• It demonstrates the spearing technique as incorrect and the heads up technique as correct tackling technique. The heads up technique avoids direct contact with the head and decreases the chances of injury.

Engineering consists of making changes to the environment that will reduce the chances of someone getting hurt. The environment includes the places that you play and live in, the roads you travel on, or even the equipment you use. A newly designed helmet that absorbs the shock of a hit, and bikes-only lanes on the road to lower the chances of being hit by a car are both examples of using engineering to prevent injuries.

Enforcement enlists the help of lawmakers and police officers to make and enforce policies that reduce TBI incidents. This includes passing laws that help keep everyone safe and using police officers to make sure people follow those laws. Examples of enforcement are police officers giving tickets to people who do not wear seat belts in their cars or requiring children to wear helmets while riding bicycles.

Encouragement creates awareness, by getting people excited about activities like walking and biking, especially when those activities are done in a safe way. Encouragement can be done by giving out prizes, like earning points, each time someone crosses the street safely using the crosswalk.

Equity means giving everyone a chance to benefit from an activity. It also means finding out which things keep people from being safe and trying to fix them. For example, if a child cannot afford a helmet, an injury prevention program can give that child a helmet for free.

Lastly, evaluation, like a report card, checks that safety and prevention programs are actually meeting the needs of the community and working the way they are supposed to. This evaluation step helps to address and fix the things that are not working well.

Brain Injury Prevention Programs at University of Miami

Now that you have learned about the levels of injury prevention and the 6-E model, let us take a look at some programs that exist. The KiDZ Neuroscience Center (KNC) at the University of Miami has three programs that work to reduce the number of brain and spinal cord injuries in children and teenagers. These programs were created in 2001 because of the high number of pediatric (ages 0–14) brain injuries seen at the Ryder Trauma Center. Each of these programs uses all three levels of injury prevention in Miami-Dade County, Florida.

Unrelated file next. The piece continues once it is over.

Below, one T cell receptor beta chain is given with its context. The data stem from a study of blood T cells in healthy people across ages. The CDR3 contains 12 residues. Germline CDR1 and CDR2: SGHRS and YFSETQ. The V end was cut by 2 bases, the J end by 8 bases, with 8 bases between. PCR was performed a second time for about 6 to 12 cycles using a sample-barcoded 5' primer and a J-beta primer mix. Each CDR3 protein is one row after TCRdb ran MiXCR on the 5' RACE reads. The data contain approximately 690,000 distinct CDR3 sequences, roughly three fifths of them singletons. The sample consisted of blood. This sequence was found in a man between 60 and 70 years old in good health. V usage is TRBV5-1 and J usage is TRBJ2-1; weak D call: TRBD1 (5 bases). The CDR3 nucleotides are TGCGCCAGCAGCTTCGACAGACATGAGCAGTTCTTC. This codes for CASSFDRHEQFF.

1. The first program is UConcussion (www.uconcussion.com). This program includes two clinics, which focus on the secondary and tertiary levels of prevention. The Pediatric mTBI Concussion Clinic helps children 5–16 years old with all injuries that result in concussions. The Sports Concussion Clinic helps high school and college athletes who have a sports-related concussion.
  2. The second program is WalkSafe (www.iwalksafe.org). This program teaches elementary school-age (5–10) children how to be safe pedestrians, by teaching them important skills like how to cross the street. This program falls under the primary level of prevention, because it focuses on education and tries to stop injuries before they happen. Children can practice the skills they learn from WalkSafe at school first, before using those skills in their day-to-day lives.
  3. The last program is BikeSafe (www.ibikesafe.org). This program teaches middle school-age (10–14) children important bike safety skills. Children learn how to wear their helmets properly, how to check their bikes before going on a ride, rules of the road, and the different hand signals that should be used while bicycling. Just like the WalkSafe program, BikeSafe falls under the first level of prevention.

In addition to these programs that address all three levels of injury prevention, WalkSafe and BikeSafe also use the 6-E model. As result of the efforts of these programs, there has been a 78% decrease in pediatric pedestrians hit by cars and a 30% decrease in pediatric bicyclists hit by cars in Miami-Dade County. The programs have accomplished this by working together with local government officials (like the mayor), traffic planners, school districts, and communities. Strong relationships with these different partners help the programs work toward improvements to bike paths, roads, sidewalks, and school environments, to make the environment safer for young people like you!

Conclusion

You are now prepared to help prevent brain injuries from happening to you and to those around you. You have learned what a concussion is, what the symptoms are, and how concussions can happen. Even if you think you are not at risk for getting a TBI, accidents can happen, and this is valuable information to help keep your brain healthy.

Glossary

Traumatic Brain Injury: A disruption in the normal function of the brain that can be caused by an external force such as a hit to the head.

Concussion: A mild traumatic brain injury caused by a bump, blow or jolt to the head causing the brain to move rapidly back and forth.

Injury Prevention: Efforts focused on identifying and preventing the causes of injuries.

Conflict of Interest Statement

The authors declare that the research was conducted in the absence of any commercial or financial relationships that could be construed as a potential conflict of interest.


References

[1] Centers for Disease Control and Prevention. 2016. Traumatic Brain Injury & Concussion. Available online at: www.cdc.gov/traumaticbraininjury/basics.html

[2] Lumba-Brown, A., Yeates, K. O., Sarmiento, K., Breiding, M. J., Haegerich, T. M., Gioia, G. A., et al. 2018. Centers for disease control and prevention guideline on the diagnosis and management of mild traumatic brain injury among children. JAMA Pediatr. 172:e182853. doi: 10.1001/jamapediatrics.2018.2853